David Caress joined the Monterey Bay Aquarium Research Institute (MBARI) in September, 1998. Version 4.6 was released on April 16, 1999. The final update to version 4.6 (4.6.10) was announced on March 8, 2000. The primary innovations during this period included support for the new generation of Simrad multibeam sonars and tools for generating data products that could be imported directly into GIS software packages.
Starting in 2000, the MB-System team undertook to restructure how data are processed, an effort that necessitated once again substantially rewriting the source code. Essentially this was a change from an architecture in which most programs read swath data and output changed swath data, resulting in large numbers of intermediate partially processed data files, to an architecture in which only one program, mbprocess, actually produces output swath data that have been modified. In this model for version 5, most MB-System tools other than mbprocess are for editing, modeling, or analysis of swath data, and their function is to modify the processing instructions and parameters that are implemented by mbprocess. The initial version 5.0 development took nearly three years. A first “beta” release was made on April 6, 2001, followed by thirty more beta releases, the last on April 29, 2003. Version 5.0.0 was finally released on December 5, 2003. Simulataneously with the initial version 5 development, Val Schmidt of LDEO wrote the MB-System Cookbook, which provided a basic introduction to multibeam sonar data, documented the new processing architecture, and provided concrete examples for processing data from several different multibeam sonar models. The software has evolved considerably since that time, and by 2016 included tools for 2D/3D visualization, 3D interactive data editing, navigation adjustment of surveys from submerged platforms, processing and display of subbottom profiler data, processing of subsea lidar bathymetry, and many other features. With release 5.8, MB-System was augmented with tools for generating photomosaics from still photography of the seafloor and a package implementing Terrain Relative Navigation enabling a submerged vehicle to use realtime bathymetry data to localize relative to a preexisting bathymetry map.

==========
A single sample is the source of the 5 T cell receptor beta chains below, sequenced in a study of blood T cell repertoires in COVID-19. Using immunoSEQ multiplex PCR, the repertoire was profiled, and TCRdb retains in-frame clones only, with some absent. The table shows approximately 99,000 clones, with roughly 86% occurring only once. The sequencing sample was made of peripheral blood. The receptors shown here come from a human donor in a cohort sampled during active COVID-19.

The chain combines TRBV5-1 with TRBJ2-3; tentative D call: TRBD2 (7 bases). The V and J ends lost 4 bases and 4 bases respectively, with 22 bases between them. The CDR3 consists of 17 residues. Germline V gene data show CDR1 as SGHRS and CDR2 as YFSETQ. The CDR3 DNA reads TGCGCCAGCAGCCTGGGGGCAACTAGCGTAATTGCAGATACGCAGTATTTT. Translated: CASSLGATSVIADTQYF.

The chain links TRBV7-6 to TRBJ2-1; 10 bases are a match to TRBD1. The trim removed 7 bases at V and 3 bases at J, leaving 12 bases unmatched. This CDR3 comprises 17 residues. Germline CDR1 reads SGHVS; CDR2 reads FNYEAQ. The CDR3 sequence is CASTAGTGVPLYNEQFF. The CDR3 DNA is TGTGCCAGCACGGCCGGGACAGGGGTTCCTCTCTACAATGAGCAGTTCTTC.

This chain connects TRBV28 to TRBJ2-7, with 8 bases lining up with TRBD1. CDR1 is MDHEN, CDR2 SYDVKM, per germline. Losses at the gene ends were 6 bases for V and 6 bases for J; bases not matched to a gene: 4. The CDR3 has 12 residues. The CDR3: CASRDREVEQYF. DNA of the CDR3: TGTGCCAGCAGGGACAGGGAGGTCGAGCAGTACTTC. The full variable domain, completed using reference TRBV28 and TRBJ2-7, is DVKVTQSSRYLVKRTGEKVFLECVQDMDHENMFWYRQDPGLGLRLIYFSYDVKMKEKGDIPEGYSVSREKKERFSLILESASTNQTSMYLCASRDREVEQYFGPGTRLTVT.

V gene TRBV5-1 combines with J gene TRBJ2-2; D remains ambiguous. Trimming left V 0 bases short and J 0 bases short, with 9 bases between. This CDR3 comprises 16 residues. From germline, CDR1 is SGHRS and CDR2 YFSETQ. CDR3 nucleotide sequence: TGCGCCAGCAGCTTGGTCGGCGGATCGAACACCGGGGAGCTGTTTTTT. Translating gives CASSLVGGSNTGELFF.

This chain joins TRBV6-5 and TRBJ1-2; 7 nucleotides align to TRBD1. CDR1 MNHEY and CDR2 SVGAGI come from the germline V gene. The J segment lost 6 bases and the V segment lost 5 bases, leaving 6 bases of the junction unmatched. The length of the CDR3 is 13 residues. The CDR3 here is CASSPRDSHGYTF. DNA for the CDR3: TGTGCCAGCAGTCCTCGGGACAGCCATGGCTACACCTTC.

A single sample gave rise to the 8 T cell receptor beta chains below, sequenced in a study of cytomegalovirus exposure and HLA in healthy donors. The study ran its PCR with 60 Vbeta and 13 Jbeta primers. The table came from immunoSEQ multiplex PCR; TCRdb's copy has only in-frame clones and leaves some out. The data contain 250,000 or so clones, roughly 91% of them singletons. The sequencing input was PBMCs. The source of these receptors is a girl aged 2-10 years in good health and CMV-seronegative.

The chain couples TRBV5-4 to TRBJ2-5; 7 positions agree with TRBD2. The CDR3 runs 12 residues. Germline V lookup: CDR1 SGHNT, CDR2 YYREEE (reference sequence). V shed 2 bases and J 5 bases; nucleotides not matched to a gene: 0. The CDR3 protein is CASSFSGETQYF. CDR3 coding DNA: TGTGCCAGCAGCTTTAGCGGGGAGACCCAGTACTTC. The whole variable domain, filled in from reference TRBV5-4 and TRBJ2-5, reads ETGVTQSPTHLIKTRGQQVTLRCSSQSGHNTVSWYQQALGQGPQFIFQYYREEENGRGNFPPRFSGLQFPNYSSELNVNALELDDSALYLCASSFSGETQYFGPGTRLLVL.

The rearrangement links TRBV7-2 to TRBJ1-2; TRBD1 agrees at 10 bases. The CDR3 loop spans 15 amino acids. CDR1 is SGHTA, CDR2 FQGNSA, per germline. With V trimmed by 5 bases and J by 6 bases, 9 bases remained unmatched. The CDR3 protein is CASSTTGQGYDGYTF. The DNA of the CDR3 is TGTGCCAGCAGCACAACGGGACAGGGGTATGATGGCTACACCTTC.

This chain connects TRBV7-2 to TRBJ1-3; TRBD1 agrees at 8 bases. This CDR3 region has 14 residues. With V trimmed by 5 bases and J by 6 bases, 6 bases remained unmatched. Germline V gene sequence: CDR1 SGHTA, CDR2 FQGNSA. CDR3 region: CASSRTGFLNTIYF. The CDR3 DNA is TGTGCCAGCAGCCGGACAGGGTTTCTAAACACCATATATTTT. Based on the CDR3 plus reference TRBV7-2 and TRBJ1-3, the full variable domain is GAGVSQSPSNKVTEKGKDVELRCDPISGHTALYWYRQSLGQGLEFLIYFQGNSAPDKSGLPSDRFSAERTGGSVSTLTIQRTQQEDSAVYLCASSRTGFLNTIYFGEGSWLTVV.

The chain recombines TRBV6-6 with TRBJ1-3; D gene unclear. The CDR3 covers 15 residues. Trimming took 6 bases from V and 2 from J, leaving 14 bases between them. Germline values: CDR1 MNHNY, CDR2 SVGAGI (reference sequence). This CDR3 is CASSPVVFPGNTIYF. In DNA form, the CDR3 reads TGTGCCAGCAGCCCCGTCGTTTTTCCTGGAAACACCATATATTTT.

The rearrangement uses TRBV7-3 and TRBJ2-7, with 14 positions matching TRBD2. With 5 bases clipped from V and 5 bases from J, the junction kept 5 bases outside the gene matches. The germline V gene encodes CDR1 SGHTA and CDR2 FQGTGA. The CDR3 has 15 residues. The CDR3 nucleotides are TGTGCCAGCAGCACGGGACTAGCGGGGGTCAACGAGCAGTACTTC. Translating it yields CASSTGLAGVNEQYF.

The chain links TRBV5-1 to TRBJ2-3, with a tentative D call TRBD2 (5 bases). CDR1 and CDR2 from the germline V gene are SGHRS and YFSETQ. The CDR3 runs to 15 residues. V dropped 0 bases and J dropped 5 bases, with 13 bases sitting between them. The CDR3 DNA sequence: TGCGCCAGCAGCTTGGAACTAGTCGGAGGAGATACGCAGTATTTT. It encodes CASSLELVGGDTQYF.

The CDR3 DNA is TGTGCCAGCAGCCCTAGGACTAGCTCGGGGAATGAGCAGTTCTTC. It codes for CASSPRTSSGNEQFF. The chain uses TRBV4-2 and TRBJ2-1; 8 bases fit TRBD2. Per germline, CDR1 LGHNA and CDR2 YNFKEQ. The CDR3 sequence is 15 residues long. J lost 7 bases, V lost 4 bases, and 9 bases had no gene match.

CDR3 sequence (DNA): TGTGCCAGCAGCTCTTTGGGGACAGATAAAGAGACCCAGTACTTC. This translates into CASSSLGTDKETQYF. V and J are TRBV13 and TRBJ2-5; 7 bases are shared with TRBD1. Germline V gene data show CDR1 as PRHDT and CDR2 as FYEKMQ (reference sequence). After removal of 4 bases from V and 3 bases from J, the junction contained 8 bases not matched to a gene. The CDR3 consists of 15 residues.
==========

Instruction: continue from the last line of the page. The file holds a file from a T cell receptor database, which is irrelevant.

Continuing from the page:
The release dates for the successive major version 5 distributions were:
5.1 November 26, 2006 
5.2 December 30, 2010
5.3 September 28, 2011
5.4 May 23, 2013
5.5 February 26, 2015
5.6 September 11, 2018
5.7 December 19, 2018
5.8 January 22, 2024
The MB-System source code has been archived in three successive version controlled repositories. Prior to 2009, the source code was archived in a CVS repository hosted on a computer in Dale Chayes office at LDEO. This was migrated to Subversion in 2009, still hosted at LDEO. The repository was migrated again in September 2018, this time to use Git and to be hosted on GitHub.
Although David Caress and Dale Chayes have been involved from the beginning, many others have contributed. Christian Ferreira of MARUM at the University of Bremen became involved with MB-System in about 2008, and by 2012 was considered one of the core team. From 2010 to 2016 Christian generated a Linux distribution call Poseidon Linux based on Ubuntu Linux that added open source seafloor mapping and GIS packages, including MB-System. Other key contributors over the years have included Gordon Keith of CSIRO in Tasmania, Australia, Kurt Schwehr of Google, Suzanne O’Hara of LDEO, and Bob Covill of Tekmap Consulting in Nova Scotia, Canada (see the more complete list of contributors below). 
Workshops to plan MB-System development priorities were held at LDEO in 2012 and at MBARI in 2014. The participants at the 2012 workshop were:
Bob Arko (LDEO)
Brian Calder (CCOM/UNH)
David Caress (MBARI)
Dale Chayes (LDEO)
Bob Covill (Tekmap) (remote)
Christian dos Santos Ferreira (MARUM/U. Bremen)
Vicki Ferrini (LDEO)
David Fischman (NGDC/NOAA)
Paul Johnson (CCOM/UNH)
Gordon Keith (CSIRO
Peter Lemmond (WHOI)
Suzanne O’Hara (LDEO)
Hartmut Piertrek (BSH) (remote)
Val Schmidt (CCOM/UNH)
Kurt Schwehr (Google) (remote)
The participants of the 2014 workshop were:
Krystle Anderson (MBARI)
David Caress (MBARI)
Dale Chayes (LDEO)
Christian dos Santos Ferreira (MARUM/U. Bremen)
Vicki Ferrini (LDEO)
David Finlayson (USGS)
Marcus Hammond (Stanford)
Rich Henthorn (MBARI)
Gordon Keith (CSIRO)
Peter Lemmond (WHOI)
Mike McCann (MBARI)